Reinforcement Learning in the Minecraft Gaming Environment
Researchers are keen to solve the challenge of a robot successfully interacting with an external environment. In this regard, the progress made in reinforcement learning (RL), such as Atari 2600 from Google DeepMind, Alpha Go winning the current world champion in the board game Go, and OpenAI winning a 5v5 match against the top players in the world in Dota 2, RL has become a powerful tool to achieve superhuman results in games. RL agents appear to be able to master any game, but what about a game such as Minecraft.
The long-term objective of this research is to use RL to teach an agent to survive a day-night cycle in the Minecraft gaming environment. To achieve this, the research tests a new method, referred to as dojo learning based on curriculum learning, against current methods to progress one step closer to the mentioned objective. Although Minecraft is used as a testing platform, the method investigated in this thesis could be generalised and adapted to work in any appropriate gaming environment.
2. The Minecraft environment
Minecraft, a 3D game in which players can move, explore and build, allows for continuous movement, is to some extent observable, and is mostly deterministic and dynamic. While Minecraft uses a graphical aesthetic of blocks and thus simpler than photo-realistic graphical environments, it easily accommodates large, easily modifiable, open worlds. This makes Minecraft a valuable stepping stone to more real environments; other 3D game environments tend to have smaller state spaces. The day-night cycle in Minecraft referred to above lasts for 20 minutes in real-world time.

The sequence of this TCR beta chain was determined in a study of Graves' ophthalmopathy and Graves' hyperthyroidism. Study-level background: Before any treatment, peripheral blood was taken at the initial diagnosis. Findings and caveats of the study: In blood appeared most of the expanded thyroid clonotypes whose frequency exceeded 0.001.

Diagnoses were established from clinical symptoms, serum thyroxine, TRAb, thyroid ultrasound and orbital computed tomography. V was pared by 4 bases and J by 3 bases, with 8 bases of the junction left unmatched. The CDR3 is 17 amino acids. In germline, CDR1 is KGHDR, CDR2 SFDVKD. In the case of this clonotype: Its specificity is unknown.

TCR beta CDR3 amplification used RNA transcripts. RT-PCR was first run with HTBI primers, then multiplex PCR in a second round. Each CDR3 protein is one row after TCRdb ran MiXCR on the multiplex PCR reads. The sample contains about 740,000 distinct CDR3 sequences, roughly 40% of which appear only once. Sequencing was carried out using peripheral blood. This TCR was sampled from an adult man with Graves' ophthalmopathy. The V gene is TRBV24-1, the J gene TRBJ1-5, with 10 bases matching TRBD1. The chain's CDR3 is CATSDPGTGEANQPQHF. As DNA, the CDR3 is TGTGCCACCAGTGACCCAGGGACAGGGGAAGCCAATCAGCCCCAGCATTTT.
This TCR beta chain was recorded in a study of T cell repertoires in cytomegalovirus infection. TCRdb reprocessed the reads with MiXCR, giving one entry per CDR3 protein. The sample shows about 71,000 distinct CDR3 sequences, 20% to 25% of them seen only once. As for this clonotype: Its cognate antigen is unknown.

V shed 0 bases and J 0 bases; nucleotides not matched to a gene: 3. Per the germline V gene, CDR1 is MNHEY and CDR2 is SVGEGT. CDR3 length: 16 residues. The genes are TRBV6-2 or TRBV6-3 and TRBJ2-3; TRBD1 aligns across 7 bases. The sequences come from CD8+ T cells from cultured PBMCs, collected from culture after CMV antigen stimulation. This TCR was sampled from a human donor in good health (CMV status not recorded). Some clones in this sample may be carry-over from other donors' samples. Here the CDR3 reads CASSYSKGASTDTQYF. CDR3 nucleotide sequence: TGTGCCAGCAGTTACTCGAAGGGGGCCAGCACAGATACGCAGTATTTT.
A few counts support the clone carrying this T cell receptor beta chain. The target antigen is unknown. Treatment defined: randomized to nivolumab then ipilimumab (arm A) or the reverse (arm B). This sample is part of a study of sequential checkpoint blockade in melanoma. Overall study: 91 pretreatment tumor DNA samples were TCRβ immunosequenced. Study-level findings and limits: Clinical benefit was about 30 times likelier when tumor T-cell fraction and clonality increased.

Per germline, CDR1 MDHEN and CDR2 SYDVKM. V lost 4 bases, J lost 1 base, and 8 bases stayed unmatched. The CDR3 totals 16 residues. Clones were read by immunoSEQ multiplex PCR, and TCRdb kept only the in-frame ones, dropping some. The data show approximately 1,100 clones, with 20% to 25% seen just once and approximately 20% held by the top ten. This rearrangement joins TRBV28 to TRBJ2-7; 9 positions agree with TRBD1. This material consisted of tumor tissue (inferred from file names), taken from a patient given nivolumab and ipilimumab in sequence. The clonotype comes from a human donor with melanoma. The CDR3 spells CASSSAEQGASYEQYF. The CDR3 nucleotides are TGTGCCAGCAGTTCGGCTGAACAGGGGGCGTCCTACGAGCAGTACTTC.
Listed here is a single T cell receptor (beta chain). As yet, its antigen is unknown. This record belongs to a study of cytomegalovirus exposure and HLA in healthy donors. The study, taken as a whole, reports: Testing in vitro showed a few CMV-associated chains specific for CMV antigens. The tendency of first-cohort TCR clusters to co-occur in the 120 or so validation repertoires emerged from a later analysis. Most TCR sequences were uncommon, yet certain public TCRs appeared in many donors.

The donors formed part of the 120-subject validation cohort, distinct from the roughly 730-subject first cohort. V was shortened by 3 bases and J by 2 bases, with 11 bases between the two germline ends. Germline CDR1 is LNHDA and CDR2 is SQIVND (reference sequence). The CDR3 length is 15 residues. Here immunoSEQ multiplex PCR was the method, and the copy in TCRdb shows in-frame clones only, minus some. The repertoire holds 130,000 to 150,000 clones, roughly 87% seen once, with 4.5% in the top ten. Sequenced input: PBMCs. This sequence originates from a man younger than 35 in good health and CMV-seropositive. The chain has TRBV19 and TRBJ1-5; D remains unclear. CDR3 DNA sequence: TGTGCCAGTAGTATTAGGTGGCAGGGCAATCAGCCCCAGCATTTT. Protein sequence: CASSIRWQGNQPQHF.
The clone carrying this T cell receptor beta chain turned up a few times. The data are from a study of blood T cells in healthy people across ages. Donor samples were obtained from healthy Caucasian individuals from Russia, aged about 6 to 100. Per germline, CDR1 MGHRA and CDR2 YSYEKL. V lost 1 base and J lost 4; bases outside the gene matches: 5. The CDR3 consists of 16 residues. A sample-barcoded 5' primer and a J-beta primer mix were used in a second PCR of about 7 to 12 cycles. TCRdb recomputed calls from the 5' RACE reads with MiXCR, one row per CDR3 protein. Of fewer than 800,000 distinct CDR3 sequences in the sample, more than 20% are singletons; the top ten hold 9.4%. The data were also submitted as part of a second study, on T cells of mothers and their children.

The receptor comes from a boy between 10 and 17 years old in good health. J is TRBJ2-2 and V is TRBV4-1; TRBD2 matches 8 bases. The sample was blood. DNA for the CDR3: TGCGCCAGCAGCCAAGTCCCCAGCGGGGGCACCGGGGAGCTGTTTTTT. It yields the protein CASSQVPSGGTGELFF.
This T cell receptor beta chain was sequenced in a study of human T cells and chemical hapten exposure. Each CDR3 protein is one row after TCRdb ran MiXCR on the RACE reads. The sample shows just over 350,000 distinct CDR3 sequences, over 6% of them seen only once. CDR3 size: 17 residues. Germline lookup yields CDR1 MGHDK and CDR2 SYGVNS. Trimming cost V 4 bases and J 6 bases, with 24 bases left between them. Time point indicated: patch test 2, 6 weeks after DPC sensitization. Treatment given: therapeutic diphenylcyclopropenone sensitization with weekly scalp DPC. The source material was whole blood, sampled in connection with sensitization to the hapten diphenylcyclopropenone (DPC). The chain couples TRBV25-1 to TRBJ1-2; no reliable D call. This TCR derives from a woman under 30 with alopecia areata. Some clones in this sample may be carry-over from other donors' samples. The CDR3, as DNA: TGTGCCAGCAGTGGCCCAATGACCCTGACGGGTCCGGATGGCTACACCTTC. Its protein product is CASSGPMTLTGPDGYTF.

3. What is reinforcement learning?
RL is an ML paradigm that trains the policy of the agent so that it can make a sequence of decisions. The agent aims to produce actions according to the observation it makes about its environment. These actions then lead to further observations and rewards. Training involves numerous trial-and-error runs as the agent interacts with the environment, and in each iteration, it can improve the policy. Specific to Minecraft: during the day, the layer can gather all the resources they want with little danger or consequences. However, once the sun sets the world of Minecraft is swamped with mobs – dangerous creatures which roam the environment at night. The mobs can attack the player when in range and if the player loses all their health, they will be stripped of all the gathered resources and respawn elsewhere. There are many game modes in Minecraft. The focus of this research is survival mode where the mobs pose a threat, and the player must gather resources.
In other words, the idea behind RL is to teach a computer in a similar way dogs learn new tricks – after performing an action, it will receive either a positive or negative reward. This is also true when humans learn. The major difference between a human and a computer learning a new task is that a human will use common sense (usually from life experience or instinct) to determine the next approach if the first was unsuccessful. Conversely, a computer will often perform a random action or only adjust slightly from its previous action until it achieves the goal of the task. However, the computer will attempt the task many times and will gather experience quicker than the human can, given the same time allocation.